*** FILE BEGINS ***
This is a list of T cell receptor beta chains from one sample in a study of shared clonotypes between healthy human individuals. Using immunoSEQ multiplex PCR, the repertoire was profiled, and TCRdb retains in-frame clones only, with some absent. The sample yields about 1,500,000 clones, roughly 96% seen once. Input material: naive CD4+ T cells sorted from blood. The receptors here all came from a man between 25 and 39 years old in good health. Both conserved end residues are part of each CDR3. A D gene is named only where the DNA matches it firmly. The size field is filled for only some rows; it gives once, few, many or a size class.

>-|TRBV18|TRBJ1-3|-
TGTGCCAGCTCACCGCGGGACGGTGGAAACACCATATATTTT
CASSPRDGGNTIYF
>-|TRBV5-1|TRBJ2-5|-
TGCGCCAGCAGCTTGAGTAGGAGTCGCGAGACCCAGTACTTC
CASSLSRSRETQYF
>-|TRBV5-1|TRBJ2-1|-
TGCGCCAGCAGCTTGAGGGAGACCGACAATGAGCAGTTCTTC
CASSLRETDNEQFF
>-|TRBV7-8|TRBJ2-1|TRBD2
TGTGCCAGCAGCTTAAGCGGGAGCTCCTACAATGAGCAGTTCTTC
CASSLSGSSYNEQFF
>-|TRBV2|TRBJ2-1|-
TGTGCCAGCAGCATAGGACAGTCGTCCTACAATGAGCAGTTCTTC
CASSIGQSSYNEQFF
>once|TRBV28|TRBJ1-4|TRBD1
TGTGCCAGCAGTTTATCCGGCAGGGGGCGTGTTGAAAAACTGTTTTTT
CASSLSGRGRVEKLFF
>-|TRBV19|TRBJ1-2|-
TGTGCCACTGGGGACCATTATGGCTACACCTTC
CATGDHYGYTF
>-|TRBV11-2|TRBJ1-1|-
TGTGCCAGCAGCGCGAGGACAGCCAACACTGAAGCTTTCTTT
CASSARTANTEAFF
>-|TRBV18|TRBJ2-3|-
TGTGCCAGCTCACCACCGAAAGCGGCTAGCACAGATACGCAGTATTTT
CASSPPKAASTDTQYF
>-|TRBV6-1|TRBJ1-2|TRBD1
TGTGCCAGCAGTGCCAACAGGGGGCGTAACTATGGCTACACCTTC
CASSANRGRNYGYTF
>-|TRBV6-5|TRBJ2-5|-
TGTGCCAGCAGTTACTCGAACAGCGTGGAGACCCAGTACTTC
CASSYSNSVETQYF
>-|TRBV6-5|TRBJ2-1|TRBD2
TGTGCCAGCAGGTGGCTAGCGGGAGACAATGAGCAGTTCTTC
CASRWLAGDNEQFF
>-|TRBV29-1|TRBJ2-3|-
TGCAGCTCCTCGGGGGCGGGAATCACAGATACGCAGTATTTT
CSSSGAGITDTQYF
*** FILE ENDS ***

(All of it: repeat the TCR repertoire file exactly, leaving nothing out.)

This is a list of T cell receptor beta chains from one sample in a study of shared clonotypes between healthy human individuals. Using immunoSEQ multiplex PCR, the repertoire was profiled, and TCRdb retains in-frame clones only, with some absent. The sample yields about 1,500,000 clones, roughly 96% seen once. Input material: naive CD4+ T cells sorted from blood. The receptors here all came from a man between 25 and 39 years old in good health. Both conserved end residues are part of each CDR3. A D gene is named only where the DNA matches it firmly. The size field is filled for only some rows; it gives once, few, many or a size class.

>-|TRBV18|TRBJ1-3|-
TGTGCCAGCTCACCGCGGGACGGTGGAAACACCATATATTTT
CASSPRDGGNTIYF
>-|TRBV5-1|TRBJ2-5|-
TGCGCCAGCAGCTTGAGTAGGAGTCGCGAGACCCAGTACTTC
CASSLSRSRETQYF
>-|TRBV5-1|TRBJ2-1|-
TGCGCCAGCAGCTTGAGGGAGACCGACAATGAGCAGTTCTTC
CASSLRETDNEQFF
>-|TRBV7-8|TRBJ2-1|TRBD2
TGTGCCAGCAGCTTAAGCGGGAGCTCCTACAATGAGCAGTTCTTC
CASSLSGSSYNEQFF
>-|TRBV2|TRBJ2-1|-
TGTGCCAGCAGCATAGGACAGTCGTCCTACAATGAGCAGTTCTTC
CASSIGQSSYNEQFF
>once|TRBV28|TRBJ1-4|TRBD1
TGTGCCAGCAGTTTATCCGGCAGGGGGCGTGTTGAAAAACTGTTTTTT
CASSLSGRGRVEKLFF
>-|TRBV19|TRBJ1-2|-
TGTGCCACTGGGGACCATTATGGCTACACCTTC
CATGDHYGYTF
>-|TRBV11-2|TRBJ1-1|-
TGTGCCAGCAGCGCGAGGACAGCCAACACTGAAGCTTTCTTT
CASSARTANTEAFF
>-|TRBV18|TRBJ2-3|-
TGTGCCAGCTCACCACCGAAAGCGGCTAGCACAGATACGCAGTATTTT
CASSPPKAASTDTQYF
>-|TRBV6-1|TRBJ1-2|TRBD1
TGTGCCAGCAGTGCCAACAGGGGGCGTAACTATGGCTACACCTTC
CASSANRGRNYGYTF
>-|TRBV6-5|TRBJ2-5|-
TGTGCCAGCAGTTACTCGAACAGCGTGGAGACCCAGTACTTC
CASSYSNSVETQYF
>-|TRBV6-5|TRBJ2-1|TRBD2
TGTGCCAGCAGGTGGCTAGCGGGAGACAATGAGCAGTTCTTC
CASRWLAGDNEQFF
>-|TRBV29-1|TRBJ2-3|-
TGCAGCTCCTCGGGGGCGGGAATCACAGATACGCAGTATTTT
CSSSGAGITDTQYF